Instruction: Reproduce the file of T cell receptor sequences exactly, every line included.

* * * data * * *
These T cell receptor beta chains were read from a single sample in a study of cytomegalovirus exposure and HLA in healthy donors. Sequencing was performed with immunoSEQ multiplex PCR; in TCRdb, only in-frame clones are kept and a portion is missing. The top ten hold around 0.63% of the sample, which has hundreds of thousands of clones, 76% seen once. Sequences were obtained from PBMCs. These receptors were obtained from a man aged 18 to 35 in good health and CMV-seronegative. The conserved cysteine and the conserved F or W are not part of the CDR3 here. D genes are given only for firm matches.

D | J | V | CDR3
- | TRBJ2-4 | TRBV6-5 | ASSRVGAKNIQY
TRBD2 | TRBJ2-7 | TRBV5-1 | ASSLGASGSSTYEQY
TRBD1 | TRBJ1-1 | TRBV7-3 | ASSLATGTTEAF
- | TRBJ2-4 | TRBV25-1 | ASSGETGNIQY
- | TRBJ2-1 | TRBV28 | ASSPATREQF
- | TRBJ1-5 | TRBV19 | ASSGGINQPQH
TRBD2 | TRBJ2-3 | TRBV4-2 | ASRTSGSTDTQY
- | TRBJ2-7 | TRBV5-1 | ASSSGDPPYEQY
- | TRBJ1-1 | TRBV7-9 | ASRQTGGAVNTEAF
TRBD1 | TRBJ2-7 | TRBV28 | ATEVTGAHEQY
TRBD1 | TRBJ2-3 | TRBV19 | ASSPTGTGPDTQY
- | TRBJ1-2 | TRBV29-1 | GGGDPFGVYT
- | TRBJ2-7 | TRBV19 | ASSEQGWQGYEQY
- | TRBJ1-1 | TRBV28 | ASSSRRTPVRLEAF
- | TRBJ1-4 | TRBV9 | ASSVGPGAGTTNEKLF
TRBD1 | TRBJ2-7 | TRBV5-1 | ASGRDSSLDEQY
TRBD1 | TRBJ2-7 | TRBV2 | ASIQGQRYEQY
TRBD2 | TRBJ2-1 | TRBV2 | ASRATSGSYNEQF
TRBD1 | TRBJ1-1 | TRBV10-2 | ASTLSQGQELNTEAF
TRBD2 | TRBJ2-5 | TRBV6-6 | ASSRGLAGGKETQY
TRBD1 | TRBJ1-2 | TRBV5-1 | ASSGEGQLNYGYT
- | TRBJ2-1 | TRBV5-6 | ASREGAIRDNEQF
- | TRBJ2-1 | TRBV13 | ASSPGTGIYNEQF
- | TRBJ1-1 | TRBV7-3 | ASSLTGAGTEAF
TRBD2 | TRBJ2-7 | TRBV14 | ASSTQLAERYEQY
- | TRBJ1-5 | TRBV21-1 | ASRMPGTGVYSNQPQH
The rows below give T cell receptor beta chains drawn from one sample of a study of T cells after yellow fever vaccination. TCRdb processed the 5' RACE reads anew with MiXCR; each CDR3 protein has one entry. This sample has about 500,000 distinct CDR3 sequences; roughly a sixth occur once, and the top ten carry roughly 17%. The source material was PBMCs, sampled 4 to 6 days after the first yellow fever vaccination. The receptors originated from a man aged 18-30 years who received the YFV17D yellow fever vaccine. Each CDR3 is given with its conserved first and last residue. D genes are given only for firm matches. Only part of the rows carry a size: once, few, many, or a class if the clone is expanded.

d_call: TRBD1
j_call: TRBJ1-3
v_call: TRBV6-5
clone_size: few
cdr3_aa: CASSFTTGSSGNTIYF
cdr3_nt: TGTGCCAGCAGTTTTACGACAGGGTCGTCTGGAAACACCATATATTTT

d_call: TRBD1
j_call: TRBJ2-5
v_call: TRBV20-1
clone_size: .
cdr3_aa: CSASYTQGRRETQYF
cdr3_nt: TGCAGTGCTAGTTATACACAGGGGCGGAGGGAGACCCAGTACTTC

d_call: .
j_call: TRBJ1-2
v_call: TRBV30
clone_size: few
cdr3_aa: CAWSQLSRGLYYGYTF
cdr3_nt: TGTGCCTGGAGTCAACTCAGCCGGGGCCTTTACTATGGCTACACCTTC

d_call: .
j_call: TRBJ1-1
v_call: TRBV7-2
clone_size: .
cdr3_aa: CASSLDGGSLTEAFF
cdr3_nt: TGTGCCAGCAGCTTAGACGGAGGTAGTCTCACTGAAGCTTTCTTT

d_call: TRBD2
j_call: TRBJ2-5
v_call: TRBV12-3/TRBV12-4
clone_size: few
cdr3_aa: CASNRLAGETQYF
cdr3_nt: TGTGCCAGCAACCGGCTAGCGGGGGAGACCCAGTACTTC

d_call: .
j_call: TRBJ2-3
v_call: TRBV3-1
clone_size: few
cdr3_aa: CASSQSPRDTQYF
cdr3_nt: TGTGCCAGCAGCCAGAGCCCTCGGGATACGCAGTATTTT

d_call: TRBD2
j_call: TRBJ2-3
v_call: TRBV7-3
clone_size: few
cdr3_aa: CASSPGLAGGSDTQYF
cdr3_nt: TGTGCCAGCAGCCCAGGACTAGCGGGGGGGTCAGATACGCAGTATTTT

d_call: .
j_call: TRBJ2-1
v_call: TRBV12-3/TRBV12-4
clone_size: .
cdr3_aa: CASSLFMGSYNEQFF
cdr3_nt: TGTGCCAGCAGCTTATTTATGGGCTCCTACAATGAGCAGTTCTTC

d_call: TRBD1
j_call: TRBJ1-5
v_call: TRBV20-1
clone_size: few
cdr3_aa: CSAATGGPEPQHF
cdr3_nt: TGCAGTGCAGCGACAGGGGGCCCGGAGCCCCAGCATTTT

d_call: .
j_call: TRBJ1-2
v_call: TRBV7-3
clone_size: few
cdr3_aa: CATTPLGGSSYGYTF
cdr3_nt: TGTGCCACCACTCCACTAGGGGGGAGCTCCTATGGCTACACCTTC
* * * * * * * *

These T cell receptor beta chains were read from a single sample in a study of cytomegalovirus exposure and HLA in healthy donors. Sequencing was performed with immunoSEQ multiplex PCR; in TCRdb, only in-frame clones are kept and a portion is missing. The top ten hold around 0.63% of the sample, which has hundreds of thousands of clones, 76% seen once. Sequences were obtained from PBMCs. These receptors were obtained from a man aged 18 to 35 in good health and CMV-seronegative. The conserved cysteine and the conserved F or W are not part of the CDR3 here. D genes are given only for firm matches.

D | J | V | CDR3
- | TRBJ2-4 | TRBV6-5 | ASSRVGAKNIQY
TRBD2 | TRBJ2-7 | TRBV5-1 | ASSLGASGSSTYEQY
TRBD1 | TRBJ1-1 | TRBV7-3 | ASSLATGTTEAF
- | TRBJ2-4 | TRBV25-1 | ASSGETGNIQY
- | TRBJ2-1 | TRBV28 | ASSPATREQF
- | TRBJ1-5 | TRBV19 | ASSGGINQPQH
TRBD2 | TRBJ2-3 | TRBV4-2 | ASRTSGSTDTQY
- | TRBJ2-7 | TRBV5-1 | ASSSGDPPYEQY
- | TRBJ1-1 | TRBV7-9 | ASRQTGGAVNTEAF
TRBD1 | TRBJ2-7 | TRBV28 | ATEVTGAHEQY
TRBD1 | TRBJ2-3 | TRBV19 | ASSPTGTGPDTQY
- | TRBJ1-2 | TRBV29-1 | GGGDPFGVYT
- | TRBJ2-7 | TRBV19 | ASSEQGWQGYEQY
- | TRBJ1-1 | TRBV28 | ASSSRRTPVRLEAF
- | TRBJ1-4 | TRBV9 | ASSVGPGAGTTNEKLF
TRBD1 | TRBJ2-7 | TRBV5-1 | ASGRDSSLDEQY
TRBD1 | TRBJ2-7 | TRBV2 | ASIQGQRYEQY
TRBD2 | TRBJ2-1 | TRBV2 | ASRATSGSYNEQF
TRBD1 | TRBJ1-1 | TRBV10-2 | ASTLSQGQELNTEAF
TRBD2 | TRBJ2-5 | TRBV6-6 | ASSRGLAGGKETQY
TRBD1 | TRBJ1-2 | TRBV5-1 | ASSGEGQLNYGYT
- | TRBJ2-1 | TRBV5-6 | ASREGAIRDNEQF
- | TRBJ2-1 | TRBV13 | ASSPGTGIYNEQF
- | TRBJ1-1 | TRBV7-3 | ASSLTGAGTEAF
TRBD2 | TRBJ2-7 | TRBV14 | ASSTQLAERYEQY
- | TRBJ1-5 | TRBV21-1 | ASRMPGTGVYSNQPQH
The rows below give T cell receptor beta chains drawn from one sample of a study of T cells after yellow fever vaccination. TCRdb processed the 5' RACE reads anew with MiXCR; each CDR3 protein has one entry. This sample has about 500,000 distinct CDR3 sequences; roughly a sixth occur once, and the top ten carry roughly 17%. The source material was PBMCs, sampled 4 to 6 days after the first yellow fever vaccination. The receptors originated from a man aged 18-30 years who received the YFV17D yellow fever vaccine. Each CDR3 is given with its conserved first and last residue. D genes are given only for firm matches. Only part of the rows carry a size: once, few, many, or a class if the clone is expanded.

d_call: TRBD1
j_call: TRBJ1-3
v_call: TRBV6-5
clone_size: few
cdr3_aa: CASSFTTGSSGNTIYF
cdr3_nt: TGTGCCAGCAGTTTTACGACAGGGTCGTCTGGAAACACCATATATTTT

d_call: TRBD1
j_call: TRBJ2-5
v_call: TRBV20-1
clone_size: .
cdr3_aa: CSASYTQGRRETQYF
cdr3_nt: TGCAGTGCTAGTTATACACAGGGGCGGAGGGAGACCCAGTACTTC

d_call: .
j_call: TRBJ1-2
v_call: TRBV30
clone_size: few
cdr3_aa: CAWSQLSRGLYYGYTF
cdr3_nt: TGTGCCTGGAGTCAACTCAGCCGGGGCCTTTACTATGGCTACACCTTC

d_call: .
j_call: TRBJ1-1
v_call: TRBV7-2
clone_size: .
cdr3_aa: CASSLDGGSLTEAFF
cdr3_nt: TGTGCCAGCAGCTTAGACGGAGGTAGTCTCACTGAAGCTTTCTTT

d_call: TRBD2
j_call: TRBJ2-5
v_call: TRBV12-3/TRBV12-4
clone_size: few
cdr3_aa: CASNRLAGETQYF
cdr3_nt: TGTGCCAGCAACCGGCTAGCGGGGGAGACCCAGTACTTC

d_call: .
j_call: TRBJ2-3
v_call: TRBV3-1
clone_size: few
cdr3_aa: CASSQSPRDTQYF
cdr3_nt: TGTGCCAGCAGCCAGAGCCCTCGGGATACGCAGTATTTT

d_call: TRBD2
j_call: TRBJ2-3
v_call: TRBV7-3
clone_size: few
cdr3_aa: CASSPGLAGGSDTQYF
cdr3_nt: TGTGCCAGCAGCCCAGGACTAGCGGGGGGGTCAGATACGCAGTATTTT

d_call: .
j_call: TRBJ2-1
v_call: TRBV12-3/TRBV12-4
clone_size: .
cdr3_aa: CASSLFMGSYNEQFF
cdr3_nt: TGTGCCAGCAGCTTATTTATGGGCTCCTACAATGAGCAGTTCTTC

d_call: TRBD1
j_call: TRBJ1-5
v_call: TRBV20-1
clone_size: few
cdr3_aa: CSAATGGPEPQHF
cdr3_nt: TGCAGTGCAGCGACAGGGGGCCCGGAGCCCCAGCATTTT

d_call: .
j_call: TRBJ1-2
v_call: TRBV7-3
clone_size: few
cdr3_aa: CATTPLGGSSYGYTF
cdr3_nt: TGTGCCACCACTCCACTAGGGGGGAGCTCCTATGGCTACACCTTC